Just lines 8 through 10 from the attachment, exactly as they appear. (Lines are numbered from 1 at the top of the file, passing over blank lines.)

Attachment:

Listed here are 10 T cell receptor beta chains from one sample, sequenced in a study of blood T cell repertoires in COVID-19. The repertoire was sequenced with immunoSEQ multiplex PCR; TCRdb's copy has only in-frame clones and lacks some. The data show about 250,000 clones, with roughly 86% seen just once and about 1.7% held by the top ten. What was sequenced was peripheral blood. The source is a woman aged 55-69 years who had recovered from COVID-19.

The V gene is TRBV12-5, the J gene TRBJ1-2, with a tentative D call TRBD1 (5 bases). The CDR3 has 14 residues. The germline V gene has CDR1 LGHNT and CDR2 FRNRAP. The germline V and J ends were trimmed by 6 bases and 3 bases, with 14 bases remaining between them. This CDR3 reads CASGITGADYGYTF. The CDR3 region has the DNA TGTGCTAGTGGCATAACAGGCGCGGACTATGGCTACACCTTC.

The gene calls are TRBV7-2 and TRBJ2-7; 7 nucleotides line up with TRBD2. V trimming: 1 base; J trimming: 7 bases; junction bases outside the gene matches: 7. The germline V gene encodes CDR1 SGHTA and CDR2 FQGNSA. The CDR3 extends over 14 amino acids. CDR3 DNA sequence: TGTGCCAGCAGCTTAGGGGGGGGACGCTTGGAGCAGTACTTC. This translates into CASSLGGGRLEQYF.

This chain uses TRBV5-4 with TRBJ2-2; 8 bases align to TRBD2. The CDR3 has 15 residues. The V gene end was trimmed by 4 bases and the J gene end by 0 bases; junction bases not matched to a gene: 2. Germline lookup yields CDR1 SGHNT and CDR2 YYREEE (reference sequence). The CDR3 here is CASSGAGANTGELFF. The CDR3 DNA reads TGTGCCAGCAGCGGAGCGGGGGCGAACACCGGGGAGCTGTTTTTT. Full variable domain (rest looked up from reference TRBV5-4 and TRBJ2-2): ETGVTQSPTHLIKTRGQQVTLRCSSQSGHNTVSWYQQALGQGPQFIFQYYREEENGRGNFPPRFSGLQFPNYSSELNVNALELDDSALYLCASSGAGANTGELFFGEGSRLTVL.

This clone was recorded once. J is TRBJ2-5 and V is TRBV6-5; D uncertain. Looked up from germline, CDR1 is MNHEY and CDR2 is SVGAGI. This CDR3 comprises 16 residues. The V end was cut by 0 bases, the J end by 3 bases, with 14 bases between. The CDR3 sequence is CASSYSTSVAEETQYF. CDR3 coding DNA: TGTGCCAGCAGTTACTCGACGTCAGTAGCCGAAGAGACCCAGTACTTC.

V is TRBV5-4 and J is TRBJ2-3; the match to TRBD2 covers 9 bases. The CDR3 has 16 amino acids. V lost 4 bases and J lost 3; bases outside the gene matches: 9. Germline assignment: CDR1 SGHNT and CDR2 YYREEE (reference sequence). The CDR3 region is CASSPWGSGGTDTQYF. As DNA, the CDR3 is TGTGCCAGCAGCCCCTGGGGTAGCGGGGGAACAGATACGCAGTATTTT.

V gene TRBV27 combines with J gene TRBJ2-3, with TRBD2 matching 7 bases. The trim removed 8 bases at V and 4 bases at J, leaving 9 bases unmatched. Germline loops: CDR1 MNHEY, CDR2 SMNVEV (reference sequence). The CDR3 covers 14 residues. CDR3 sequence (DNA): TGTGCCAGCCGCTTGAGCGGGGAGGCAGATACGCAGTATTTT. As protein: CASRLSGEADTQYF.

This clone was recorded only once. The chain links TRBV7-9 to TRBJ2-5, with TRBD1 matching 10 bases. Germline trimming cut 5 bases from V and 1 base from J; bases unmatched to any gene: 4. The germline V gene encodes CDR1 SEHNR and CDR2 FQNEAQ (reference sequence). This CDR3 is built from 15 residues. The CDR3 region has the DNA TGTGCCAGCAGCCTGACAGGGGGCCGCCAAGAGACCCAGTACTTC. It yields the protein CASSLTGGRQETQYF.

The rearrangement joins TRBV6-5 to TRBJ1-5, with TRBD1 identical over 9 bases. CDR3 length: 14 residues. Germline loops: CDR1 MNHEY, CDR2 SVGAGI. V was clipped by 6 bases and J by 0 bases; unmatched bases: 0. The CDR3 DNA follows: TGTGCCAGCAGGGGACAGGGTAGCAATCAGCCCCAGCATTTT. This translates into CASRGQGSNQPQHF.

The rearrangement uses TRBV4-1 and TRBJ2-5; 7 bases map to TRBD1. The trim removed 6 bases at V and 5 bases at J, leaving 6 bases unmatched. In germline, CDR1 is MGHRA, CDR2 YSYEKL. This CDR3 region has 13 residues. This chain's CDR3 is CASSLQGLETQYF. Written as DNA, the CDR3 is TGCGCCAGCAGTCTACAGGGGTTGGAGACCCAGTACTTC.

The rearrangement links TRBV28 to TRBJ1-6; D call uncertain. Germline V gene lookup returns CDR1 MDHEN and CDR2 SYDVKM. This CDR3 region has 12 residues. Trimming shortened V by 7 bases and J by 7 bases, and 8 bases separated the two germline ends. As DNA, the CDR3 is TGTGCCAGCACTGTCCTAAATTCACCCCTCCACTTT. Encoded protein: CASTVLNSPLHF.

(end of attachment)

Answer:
This clone was recorded only once. The chain links TRBV7-9 to TRBJ2-5, with TRBD1 matching 10 bases. Germline trimming cut 5 bases from V and 1 base from J; bases unmatched to any gene: 4. The germline V gene encodes CDR1 SEHNR and CDR2 FQNEAQ (reference sequence). This CDR3 is built from 15 residues. The CDR3 region has the DNA TGTGCCAGCAGCCTGACAGGGGGCCGCCAAGAGACCCAGTACTTC. It yields the protein CASSLTGGRQETQYF.

The rearrangement joins TRBV6-5 to TRBJ1-5, with TRBD1 identical over 9 bases. CDR3 length: 14 residues. Germline loops: CDR1 MNHEY, CDR2 SVGAGI. V was clipped by 6 bases and J by 0 bases; unmatched bases: 0. The CDR3 DNA follows: TGTGCCAGCAGGGGACAGGGTAGCAATCAGCCCCAGCATTTT. This translates into CASRGQGSNQPQHF.

The rearrangement uses TRBV4-1 and TRBJ2-5; 7 bases map to TRBD1. The trim removed 6 bases at V and 5 bases at J, leaving 6 bases unmatched. In germline, CDR1 is MGHRA, CDR2 YSYEKL. This CDR3 region has 13 residues. This chain's CDR3 is CASSLQGLETQYF. Written as DNA, the CDR3 is TGCGCCAGCAGTCTACAGGGGTTGGAGACCCAGTACTTC.